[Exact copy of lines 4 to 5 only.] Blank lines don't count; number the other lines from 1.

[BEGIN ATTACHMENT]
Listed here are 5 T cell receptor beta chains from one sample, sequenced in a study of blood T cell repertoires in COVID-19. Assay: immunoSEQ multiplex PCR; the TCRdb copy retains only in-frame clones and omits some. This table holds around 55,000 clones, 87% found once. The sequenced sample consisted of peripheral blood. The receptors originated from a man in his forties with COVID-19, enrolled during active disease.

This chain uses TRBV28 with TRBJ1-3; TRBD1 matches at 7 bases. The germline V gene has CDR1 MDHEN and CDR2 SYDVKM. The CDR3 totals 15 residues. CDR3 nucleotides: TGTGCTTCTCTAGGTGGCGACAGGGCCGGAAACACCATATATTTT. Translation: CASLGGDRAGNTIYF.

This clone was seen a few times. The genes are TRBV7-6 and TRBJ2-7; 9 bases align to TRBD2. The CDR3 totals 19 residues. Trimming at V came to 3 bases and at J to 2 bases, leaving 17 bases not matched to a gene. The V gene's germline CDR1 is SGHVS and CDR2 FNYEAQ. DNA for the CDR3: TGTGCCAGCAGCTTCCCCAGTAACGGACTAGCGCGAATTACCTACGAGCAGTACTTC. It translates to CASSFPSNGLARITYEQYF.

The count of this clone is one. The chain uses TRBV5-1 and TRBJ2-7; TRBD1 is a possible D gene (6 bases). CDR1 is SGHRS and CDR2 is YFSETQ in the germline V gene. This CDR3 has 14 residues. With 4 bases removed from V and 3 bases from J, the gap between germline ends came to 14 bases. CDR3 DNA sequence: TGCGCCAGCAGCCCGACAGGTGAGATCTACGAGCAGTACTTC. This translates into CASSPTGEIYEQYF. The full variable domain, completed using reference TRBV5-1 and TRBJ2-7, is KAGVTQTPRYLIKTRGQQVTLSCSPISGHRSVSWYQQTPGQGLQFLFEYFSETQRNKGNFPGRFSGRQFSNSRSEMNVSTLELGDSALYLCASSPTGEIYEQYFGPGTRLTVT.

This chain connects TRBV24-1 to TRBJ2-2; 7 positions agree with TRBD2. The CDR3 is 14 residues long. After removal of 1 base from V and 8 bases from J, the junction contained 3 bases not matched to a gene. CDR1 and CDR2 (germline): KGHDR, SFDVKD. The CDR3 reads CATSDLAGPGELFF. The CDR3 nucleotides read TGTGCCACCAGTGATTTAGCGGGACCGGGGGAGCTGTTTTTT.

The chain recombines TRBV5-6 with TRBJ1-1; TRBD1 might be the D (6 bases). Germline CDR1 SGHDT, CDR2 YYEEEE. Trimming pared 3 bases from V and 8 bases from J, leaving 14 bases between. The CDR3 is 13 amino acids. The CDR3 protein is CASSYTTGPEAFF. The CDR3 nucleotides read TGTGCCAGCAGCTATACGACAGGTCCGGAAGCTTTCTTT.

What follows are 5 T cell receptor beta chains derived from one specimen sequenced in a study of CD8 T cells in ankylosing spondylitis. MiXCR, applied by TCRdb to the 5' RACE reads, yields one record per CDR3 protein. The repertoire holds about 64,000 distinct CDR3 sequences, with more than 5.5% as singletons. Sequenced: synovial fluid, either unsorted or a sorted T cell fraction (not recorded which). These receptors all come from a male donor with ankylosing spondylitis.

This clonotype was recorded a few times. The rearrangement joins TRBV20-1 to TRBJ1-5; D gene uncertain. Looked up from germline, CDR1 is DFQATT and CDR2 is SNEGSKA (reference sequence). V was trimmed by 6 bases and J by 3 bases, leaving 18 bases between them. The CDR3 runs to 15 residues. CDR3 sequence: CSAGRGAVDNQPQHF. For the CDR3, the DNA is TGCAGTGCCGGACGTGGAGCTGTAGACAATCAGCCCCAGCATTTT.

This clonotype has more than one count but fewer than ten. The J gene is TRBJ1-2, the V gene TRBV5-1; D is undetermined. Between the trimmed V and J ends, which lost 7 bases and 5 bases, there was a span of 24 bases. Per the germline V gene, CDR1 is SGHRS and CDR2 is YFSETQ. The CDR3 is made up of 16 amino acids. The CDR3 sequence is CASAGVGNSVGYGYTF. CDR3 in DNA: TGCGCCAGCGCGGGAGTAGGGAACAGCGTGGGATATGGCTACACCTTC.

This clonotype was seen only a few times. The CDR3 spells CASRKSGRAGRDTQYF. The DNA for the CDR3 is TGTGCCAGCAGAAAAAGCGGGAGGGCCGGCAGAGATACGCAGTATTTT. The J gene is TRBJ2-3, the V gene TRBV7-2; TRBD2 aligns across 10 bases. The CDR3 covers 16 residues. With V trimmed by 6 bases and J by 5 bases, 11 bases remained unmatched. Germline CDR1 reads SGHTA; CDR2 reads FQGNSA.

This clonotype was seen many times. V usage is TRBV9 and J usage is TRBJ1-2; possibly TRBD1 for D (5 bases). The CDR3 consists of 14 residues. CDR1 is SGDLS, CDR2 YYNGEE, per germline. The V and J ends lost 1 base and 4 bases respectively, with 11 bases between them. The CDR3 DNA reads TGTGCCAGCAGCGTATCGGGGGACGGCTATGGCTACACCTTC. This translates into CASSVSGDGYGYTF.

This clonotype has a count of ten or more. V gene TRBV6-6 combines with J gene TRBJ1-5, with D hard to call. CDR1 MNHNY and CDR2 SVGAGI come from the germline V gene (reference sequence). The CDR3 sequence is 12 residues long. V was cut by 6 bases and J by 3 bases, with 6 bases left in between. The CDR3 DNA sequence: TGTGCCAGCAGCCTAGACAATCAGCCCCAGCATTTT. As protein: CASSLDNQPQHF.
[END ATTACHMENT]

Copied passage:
The count of this clone is one. The chain uses TRBV5-1 and TRBJ2-7; TRBD1 is a possible D gene (6 bases). CDR1 is SGHRS and CDR2 is YFSETQ in the germline V gene. This CDR3 has 14 residues. With 4 bases removed from V and 3 bases from J, the gap between germline ends came to 14 bases. CDR3 DNA sequence: TGCGCCAGCAGCCCGACAGGTGAGATCTACGAGCAGTACTTC. This translates into CASSPTGEIYEQYF. The full variable domain, completed using reference TRBV5-1 and TRBJ2-7, is KAGVTQTPRYLIKTRGQQVTLSCSPISGHRSVSWYQQTPGQGLQFLFEYFSETQRNKGNFPGRFSGRQFSNSRSEMNVSTLELGDSALYLCASSPTGEIYEQYFGPGTRLTVT.

This chain connects TRBV24-1 to TRBJ2-2; 7 positions agree with TRBD2. The CDR3 is 14 residues long. After removal of 1 base from V and 8 bases from J, the junction contained 3 bases not matched to a gene. CDR1 and CDR2 (germline): KGHDR, SFDVKD. The CDR3 reads CATSDLAGPGELFF. The CDR3 nucleotides read TGTGCCACCAGTGATTTAGCGGGACCGGGGGAGCTGTTTTTT.